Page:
5. Family Variables Linked to Delinquency: Family Conflict • Intra-family conflict and discord have long been associated with delinquency • Various factors operative: • emotional disturbance • low warmth and affection • low social skills • Difficult to establish whether family conflict causes childhood maladies or vice versa • Relative consequences of the broken home vs. family discord • Recent review of literature suggests that both situations are deleterious • Children of divorced parents probably fare better than children of high-conflict families

  6. Family Variables Linked to Delinquency:Parental Rejection • Generally believed that children need warm, supportive relationships to thrive • Most studies have used boys in their samples • Early studies suggested that rejection by either mother or father was related to delinquency • Joan McCord’s research finds that mother’s rejection is more significant in early years; father’s in later years

  7. Family Variables Linked to Delinquency:Discipline • Gluecks--found that lax or erratic discipline was most associated with delinquency • Nye--found that very erratic, strict, or very permissive discipline most associated with delinquency. • Strauss--found that physical punishment tends to be more associated with delinquency.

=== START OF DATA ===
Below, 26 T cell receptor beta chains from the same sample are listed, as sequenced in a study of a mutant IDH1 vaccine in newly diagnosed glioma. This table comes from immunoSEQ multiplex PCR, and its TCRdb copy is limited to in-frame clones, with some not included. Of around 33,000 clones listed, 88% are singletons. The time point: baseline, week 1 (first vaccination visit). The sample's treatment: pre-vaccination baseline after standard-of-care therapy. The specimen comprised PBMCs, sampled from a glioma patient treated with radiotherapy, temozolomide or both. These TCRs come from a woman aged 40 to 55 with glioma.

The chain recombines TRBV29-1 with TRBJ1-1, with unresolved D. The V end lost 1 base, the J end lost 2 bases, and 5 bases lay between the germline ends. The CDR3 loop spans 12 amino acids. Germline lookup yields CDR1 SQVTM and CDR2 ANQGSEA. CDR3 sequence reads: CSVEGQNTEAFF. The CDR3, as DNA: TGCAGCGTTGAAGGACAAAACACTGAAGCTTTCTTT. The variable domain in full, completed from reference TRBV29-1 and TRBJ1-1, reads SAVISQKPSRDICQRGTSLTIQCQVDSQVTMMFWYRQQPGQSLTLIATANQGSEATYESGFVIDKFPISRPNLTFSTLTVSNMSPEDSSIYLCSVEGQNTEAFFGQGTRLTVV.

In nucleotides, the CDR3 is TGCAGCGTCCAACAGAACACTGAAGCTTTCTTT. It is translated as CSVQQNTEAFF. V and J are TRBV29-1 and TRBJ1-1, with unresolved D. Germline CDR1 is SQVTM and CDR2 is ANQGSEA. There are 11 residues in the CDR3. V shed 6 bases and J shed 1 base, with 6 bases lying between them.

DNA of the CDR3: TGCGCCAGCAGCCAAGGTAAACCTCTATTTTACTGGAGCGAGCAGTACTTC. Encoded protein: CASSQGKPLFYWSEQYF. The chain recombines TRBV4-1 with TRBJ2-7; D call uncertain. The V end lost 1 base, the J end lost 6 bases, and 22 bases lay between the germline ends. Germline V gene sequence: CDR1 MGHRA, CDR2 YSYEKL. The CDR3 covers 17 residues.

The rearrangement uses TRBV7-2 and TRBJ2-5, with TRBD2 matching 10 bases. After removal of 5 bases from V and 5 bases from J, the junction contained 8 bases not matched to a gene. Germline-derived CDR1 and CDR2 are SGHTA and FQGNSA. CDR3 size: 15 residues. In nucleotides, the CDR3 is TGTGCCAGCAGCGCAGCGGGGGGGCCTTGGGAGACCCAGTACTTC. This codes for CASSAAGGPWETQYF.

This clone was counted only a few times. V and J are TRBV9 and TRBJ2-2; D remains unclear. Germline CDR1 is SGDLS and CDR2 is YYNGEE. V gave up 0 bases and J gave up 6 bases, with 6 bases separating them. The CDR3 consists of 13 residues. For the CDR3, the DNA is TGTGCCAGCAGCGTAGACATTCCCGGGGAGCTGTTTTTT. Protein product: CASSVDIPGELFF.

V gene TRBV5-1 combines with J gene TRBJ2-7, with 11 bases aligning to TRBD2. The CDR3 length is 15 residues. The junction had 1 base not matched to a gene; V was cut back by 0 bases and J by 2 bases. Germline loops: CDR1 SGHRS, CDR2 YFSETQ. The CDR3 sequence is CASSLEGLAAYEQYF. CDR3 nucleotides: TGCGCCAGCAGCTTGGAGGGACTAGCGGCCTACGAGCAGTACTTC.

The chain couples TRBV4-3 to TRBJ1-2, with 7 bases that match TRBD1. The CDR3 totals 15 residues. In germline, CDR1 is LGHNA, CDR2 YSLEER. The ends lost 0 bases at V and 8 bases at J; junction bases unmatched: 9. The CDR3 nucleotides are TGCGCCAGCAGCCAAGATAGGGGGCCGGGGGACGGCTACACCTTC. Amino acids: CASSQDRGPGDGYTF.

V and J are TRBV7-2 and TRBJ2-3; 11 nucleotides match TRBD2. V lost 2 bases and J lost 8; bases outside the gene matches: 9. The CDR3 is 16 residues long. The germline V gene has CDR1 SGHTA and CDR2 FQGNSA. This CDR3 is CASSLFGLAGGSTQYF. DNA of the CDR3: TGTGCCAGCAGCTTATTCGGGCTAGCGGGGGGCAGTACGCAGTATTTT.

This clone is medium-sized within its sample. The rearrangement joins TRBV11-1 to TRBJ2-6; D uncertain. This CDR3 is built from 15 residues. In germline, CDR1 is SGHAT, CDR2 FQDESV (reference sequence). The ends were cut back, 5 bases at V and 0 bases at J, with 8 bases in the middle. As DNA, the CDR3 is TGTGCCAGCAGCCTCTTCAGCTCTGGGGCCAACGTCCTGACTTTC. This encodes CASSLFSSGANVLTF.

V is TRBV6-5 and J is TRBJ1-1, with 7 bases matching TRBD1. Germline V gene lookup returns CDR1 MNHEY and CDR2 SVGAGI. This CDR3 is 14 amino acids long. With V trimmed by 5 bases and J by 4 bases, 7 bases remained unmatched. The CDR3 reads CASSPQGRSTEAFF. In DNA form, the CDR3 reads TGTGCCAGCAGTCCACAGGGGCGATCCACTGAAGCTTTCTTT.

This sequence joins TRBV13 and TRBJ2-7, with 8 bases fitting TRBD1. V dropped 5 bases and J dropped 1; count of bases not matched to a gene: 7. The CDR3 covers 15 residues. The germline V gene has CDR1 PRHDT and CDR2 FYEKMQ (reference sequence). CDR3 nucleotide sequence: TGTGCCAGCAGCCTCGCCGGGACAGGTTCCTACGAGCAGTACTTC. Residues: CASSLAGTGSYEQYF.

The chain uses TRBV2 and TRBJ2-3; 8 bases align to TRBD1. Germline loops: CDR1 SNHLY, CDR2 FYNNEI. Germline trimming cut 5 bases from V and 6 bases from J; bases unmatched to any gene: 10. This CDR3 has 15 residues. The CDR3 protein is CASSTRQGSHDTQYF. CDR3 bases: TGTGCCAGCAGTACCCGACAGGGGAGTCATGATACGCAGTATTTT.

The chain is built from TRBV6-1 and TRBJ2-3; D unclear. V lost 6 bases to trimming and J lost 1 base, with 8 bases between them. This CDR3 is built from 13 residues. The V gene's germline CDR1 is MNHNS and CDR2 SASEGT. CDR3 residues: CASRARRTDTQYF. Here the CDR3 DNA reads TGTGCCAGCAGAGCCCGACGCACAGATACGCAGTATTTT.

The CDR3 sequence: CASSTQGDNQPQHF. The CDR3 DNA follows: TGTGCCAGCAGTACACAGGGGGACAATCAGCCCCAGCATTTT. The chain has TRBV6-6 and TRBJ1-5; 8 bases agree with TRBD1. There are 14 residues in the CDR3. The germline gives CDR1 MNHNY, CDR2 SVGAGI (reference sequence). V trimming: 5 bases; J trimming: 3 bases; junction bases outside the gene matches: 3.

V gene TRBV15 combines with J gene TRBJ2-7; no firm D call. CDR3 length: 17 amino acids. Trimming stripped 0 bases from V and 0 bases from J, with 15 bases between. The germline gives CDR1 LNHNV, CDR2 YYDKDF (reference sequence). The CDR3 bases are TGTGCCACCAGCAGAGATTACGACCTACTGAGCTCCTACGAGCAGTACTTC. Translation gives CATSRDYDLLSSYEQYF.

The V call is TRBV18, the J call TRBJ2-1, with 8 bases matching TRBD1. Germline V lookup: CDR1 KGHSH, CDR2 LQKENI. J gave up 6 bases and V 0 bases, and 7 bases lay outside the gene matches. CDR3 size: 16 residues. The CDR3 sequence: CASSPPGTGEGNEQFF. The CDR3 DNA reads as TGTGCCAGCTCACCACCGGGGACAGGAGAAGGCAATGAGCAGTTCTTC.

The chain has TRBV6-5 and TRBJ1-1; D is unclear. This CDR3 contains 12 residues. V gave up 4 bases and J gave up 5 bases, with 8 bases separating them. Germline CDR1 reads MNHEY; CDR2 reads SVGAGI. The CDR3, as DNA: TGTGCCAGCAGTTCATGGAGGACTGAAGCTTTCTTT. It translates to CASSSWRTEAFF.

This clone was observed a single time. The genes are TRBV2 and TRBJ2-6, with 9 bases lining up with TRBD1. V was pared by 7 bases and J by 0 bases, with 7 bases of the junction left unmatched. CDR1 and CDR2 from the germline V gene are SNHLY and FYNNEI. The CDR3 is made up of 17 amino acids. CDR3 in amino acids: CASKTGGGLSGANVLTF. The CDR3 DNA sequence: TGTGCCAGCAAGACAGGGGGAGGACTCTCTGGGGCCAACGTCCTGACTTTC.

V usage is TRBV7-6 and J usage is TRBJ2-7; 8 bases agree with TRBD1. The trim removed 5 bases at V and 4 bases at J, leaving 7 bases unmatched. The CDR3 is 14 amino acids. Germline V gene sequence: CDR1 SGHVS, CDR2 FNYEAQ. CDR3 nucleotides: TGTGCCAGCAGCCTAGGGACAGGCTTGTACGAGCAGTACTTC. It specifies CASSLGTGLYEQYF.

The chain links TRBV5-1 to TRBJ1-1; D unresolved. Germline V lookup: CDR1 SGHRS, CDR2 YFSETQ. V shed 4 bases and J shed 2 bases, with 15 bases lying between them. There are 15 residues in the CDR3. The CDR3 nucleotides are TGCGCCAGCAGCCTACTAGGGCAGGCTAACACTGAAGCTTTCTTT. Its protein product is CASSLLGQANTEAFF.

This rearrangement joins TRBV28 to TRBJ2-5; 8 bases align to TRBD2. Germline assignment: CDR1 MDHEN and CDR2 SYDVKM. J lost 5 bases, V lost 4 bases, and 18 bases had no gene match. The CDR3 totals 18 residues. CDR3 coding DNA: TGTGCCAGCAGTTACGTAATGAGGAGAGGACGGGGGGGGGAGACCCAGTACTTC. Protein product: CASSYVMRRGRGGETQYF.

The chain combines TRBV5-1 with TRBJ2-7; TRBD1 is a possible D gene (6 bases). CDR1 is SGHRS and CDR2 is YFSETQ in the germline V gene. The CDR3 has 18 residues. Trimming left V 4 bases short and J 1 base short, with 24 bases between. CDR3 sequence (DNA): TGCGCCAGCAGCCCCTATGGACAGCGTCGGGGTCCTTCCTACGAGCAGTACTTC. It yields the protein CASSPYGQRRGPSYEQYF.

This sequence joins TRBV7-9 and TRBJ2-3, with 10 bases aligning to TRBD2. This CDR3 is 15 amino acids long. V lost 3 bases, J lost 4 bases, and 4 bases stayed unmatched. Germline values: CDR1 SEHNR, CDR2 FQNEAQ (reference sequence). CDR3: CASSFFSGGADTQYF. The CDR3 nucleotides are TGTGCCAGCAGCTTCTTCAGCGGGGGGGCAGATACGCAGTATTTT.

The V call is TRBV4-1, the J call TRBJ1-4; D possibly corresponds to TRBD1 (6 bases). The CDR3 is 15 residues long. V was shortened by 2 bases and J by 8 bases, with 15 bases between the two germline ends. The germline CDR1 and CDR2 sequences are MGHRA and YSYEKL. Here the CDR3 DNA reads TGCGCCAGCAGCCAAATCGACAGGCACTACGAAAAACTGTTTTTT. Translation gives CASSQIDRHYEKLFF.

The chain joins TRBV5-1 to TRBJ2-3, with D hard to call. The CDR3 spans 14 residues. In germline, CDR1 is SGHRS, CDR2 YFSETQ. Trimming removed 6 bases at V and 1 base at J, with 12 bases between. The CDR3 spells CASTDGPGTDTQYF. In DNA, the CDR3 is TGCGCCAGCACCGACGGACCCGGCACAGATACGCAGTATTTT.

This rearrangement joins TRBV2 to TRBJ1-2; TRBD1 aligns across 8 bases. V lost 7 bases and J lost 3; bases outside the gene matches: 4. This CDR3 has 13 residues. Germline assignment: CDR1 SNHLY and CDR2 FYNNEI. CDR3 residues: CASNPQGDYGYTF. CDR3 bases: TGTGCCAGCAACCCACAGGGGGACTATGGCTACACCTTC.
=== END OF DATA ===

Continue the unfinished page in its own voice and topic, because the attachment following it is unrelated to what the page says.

8. Family Variables Linked to Delinquency:Family Role Models • Gluecks--find discipline ineffective when parental behavior is inconsistent • Hirschi--found that even criminal parents espouse conventional values. Intimacy between parents more important than role modeling • Laub and Sampson--find that parental deviance related to chronic delinquency • Rowe and Gulley--find that siblings have an impact on delinquency if relationship is intimate

  9. Family Variables Linked to Delinquency:Family Size • Some evidence suggests that larger families may be productive of delinquency • suggested that this may be due to a “dilution of resources.” • Relationship is usually seen as more indirect • resource dilution often leads to educational underachievement • family size also related to social class

  10. A Special Case:The Abusive Family • Defining child abuse and neglect: • Abuse--historically defined as “any non-accidental physical injury inflicted on a child by a parent…” • has come to be used more generically to include neglect as well • Neglect--more passive, referring to the deprivations that children suffer at hands of parents or guardians. Three broad types: • Physical neglect • Emotional neglect • Moral neglect